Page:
Haemostasis
Anal pack may or may not be left in situ that will pass within 2 days
The skin defect can be left open (Milligan Morgan technique) or closed (Hil-Ferguson)
D/C home with analgesia and laxatives
Return to work within 1-2 weeks
Complications;
Early - urinary retention 20%, faecal impaction, bleeding (can also occur 7-10 days later),
subcutaneous abscess
Late anal fissure/stenosis, incontinence, fistula
Stapled Haemorroidplexy
GA Lithotomy
Anal dilator inserted
Hemorrhoid falls into the dilator
Purse strings applied to the base of the hemorrhoid
A circular stapler is then applied to the purse string
and the hemorrhoid removed
Haemostasis
D/C home with analgesia and laxatives
Return to work within 1-2 weeks
Complications
Bleeding, faecal impaction, rectal perforation, anal stenosis,
temporary faecal incontinence has also be recorded but
settles within 3/12
Sly
Acute onset of an exquisitely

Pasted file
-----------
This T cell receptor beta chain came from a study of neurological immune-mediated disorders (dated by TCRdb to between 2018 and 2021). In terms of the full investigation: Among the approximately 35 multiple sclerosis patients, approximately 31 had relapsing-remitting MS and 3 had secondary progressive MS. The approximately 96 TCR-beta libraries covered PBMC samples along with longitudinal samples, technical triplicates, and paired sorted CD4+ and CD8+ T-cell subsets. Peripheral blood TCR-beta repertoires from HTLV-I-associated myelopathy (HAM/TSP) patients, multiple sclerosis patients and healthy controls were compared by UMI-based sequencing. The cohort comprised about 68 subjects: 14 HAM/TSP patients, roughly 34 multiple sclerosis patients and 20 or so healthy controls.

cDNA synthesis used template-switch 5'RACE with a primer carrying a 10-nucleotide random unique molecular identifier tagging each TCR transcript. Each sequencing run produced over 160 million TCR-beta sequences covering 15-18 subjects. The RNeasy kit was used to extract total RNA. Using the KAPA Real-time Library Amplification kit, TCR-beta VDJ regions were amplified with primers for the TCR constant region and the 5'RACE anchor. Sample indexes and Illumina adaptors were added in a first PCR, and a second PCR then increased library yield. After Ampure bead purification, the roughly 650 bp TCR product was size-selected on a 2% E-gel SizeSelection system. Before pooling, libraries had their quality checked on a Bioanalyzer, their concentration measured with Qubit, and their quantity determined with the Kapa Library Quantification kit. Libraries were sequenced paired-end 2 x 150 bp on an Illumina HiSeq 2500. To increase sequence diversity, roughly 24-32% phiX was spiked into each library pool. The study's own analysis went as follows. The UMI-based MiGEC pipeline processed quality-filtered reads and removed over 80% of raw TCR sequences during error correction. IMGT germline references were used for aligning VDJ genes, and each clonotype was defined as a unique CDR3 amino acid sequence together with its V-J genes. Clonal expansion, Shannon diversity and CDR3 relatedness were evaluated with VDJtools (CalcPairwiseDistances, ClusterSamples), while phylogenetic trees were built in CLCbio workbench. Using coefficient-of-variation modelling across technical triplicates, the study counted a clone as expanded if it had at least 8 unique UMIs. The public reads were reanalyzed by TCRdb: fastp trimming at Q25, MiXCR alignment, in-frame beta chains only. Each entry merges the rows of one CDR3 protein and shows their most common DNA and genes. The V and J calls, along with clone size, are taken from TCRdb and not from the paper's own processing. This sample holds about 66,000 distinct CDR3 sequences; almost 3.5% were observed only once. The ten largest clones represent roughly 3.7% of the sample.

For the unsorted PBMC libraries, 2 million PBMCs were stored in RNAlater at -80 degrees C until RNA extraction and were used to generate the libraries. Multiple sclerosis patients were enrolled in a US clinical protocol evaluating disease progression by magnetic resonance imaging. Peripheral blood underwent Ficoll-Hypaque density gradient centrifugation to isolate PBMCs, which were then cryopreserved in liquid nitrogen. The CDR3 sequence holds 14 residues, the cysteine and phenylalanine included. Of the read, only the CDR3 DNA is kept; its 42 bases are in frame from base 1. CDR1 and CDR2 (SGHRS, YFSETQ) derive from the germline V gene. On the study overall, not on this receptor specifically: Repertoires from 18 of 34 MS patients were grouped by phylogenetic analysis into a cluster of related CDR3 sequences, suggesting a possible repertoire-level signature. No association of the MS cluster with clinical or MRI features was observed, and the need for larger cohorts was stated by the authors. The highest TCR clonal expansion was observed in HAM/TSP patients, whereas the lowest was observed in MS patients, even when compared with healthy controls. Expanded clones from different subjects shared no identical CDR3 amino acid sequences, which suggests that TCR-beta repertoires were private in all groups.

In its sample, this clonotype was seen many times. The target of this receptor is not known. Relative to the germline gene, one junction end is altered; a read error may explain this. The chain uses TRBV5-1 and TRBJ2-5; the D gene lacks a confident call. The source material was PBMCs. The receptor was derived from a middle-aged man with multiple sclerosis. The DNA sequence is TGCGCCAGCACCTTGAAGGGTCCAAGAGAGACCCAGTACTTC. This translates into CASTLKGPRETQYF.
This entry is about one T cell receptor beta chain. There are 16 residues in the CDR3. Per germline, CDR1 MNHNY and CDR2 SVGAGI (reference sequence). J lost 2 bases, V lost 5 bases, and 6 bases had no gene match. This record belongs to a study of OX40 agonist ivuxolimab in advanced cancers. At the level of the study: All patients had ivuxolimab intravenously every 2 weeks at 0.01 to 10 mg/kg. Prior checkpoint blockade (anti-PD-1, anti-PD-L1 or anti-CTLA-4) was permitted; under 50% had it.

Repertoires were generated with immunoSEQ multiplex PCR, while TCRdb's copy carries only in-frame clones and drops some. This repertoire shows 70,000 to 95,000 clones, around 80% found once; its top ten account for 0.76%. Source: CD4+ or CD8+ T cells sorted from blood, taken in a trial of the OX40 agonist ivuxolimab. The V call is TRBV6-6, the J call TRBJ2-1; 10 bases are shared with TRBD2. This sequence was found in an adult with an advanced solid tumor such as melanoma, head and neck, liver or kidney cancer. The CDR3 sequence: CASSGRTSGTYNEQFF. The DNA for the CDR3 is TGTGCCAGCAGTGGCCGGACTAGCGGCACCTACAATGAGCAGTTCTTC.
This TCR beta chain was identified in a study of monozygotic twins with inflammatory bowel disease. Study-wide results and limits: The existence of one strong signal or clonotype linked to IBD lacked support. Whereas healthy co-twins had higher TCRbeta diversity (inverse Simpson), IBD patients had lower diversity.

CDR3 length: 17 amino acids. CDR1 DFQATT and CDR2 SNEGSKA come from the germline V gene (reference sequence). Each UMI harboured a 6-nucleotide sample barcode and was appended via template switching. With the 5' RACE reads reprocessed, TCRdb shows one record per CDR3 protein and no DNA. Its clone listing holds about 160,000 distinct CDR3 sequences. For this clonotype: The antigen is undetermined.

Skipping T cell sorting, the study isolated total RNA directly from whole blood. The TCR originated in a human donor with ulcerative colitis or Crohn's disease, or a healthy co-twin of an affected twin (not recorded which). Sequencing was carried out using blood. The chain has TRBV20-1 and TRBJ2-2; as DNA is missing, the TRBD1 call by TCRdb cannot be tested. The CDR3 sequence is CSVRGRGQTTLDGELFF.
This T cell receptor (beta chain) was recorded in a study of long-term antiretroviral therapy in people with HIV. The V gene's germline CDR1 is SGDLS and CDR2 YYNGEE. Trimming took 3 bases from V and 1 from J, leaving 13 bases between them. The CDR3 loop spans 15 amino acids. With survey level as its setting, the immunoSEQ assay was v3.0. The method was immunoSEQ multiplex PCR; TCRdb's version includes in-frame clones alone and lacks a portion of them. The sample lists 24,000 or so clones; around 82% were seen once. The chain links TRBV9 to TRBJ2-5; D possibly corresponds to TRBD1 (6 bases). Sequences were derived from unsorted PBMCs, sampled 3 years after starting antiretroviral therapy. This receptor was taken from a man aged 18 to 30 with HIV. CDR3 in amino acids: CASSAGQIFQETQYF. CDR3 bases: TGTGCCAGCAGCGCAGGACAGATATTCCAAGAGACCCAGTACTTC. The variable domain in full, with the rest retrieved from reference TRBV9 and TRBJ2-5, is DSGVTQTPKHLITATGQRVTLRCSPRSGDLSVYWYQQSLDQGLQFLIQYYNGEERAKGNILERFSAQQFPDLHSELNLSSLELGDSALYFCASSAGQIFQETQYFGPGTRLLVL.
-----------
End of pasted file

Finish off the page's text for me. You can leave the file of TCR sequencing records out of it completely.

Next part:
painful, tense, bluish perianal
nodule
Pain seems to be reducing
especially when Im in the bath
Diagnosis
Thrombosed external
hemorrhoids
External haemorrhoids
Inferior haemorrhoidal veins
(located below the dentate line)
They are covered with
squamous epithelium - painful
Can swell discomfort and
difficult hygiene
Only cause pain if thrombosed
Thrombosed external haemorrhoids
Should really be called external haematoma
Thrombosis of the perianal venous plexus
perianal haematoma
May be precipitated by heavy lifting, straining
Acute exquisite pain, tense, bluish perianal
nodule
Pain ceases over 2-3 days as oedema subsides
Rx warm baths, topical analgesia
Surgery if the pt is seen within the first 24-
48 hours then the haematoma can be
evacuated via an elliptical incision and dry
gauze applied post op
Pat
A 45 year old male presents with pain
on defecation
He feels that the pain is most
pronounced in his posterior anus
Associated with minimal bleeding
Diagnosis
Anal fissure
Anal fissure
M+F
Usually 30-50 yrs
Mild bleeding (less than hemorrhoids)
Visible fissure
DRE painful!
Hx of constipation
A linear ulcer of the distal half of the anal canal
Usually located in the posterior midline
ONLY involve the anus, not the rectum
Painful+++ because it involves the highly sensitive squamous epithelium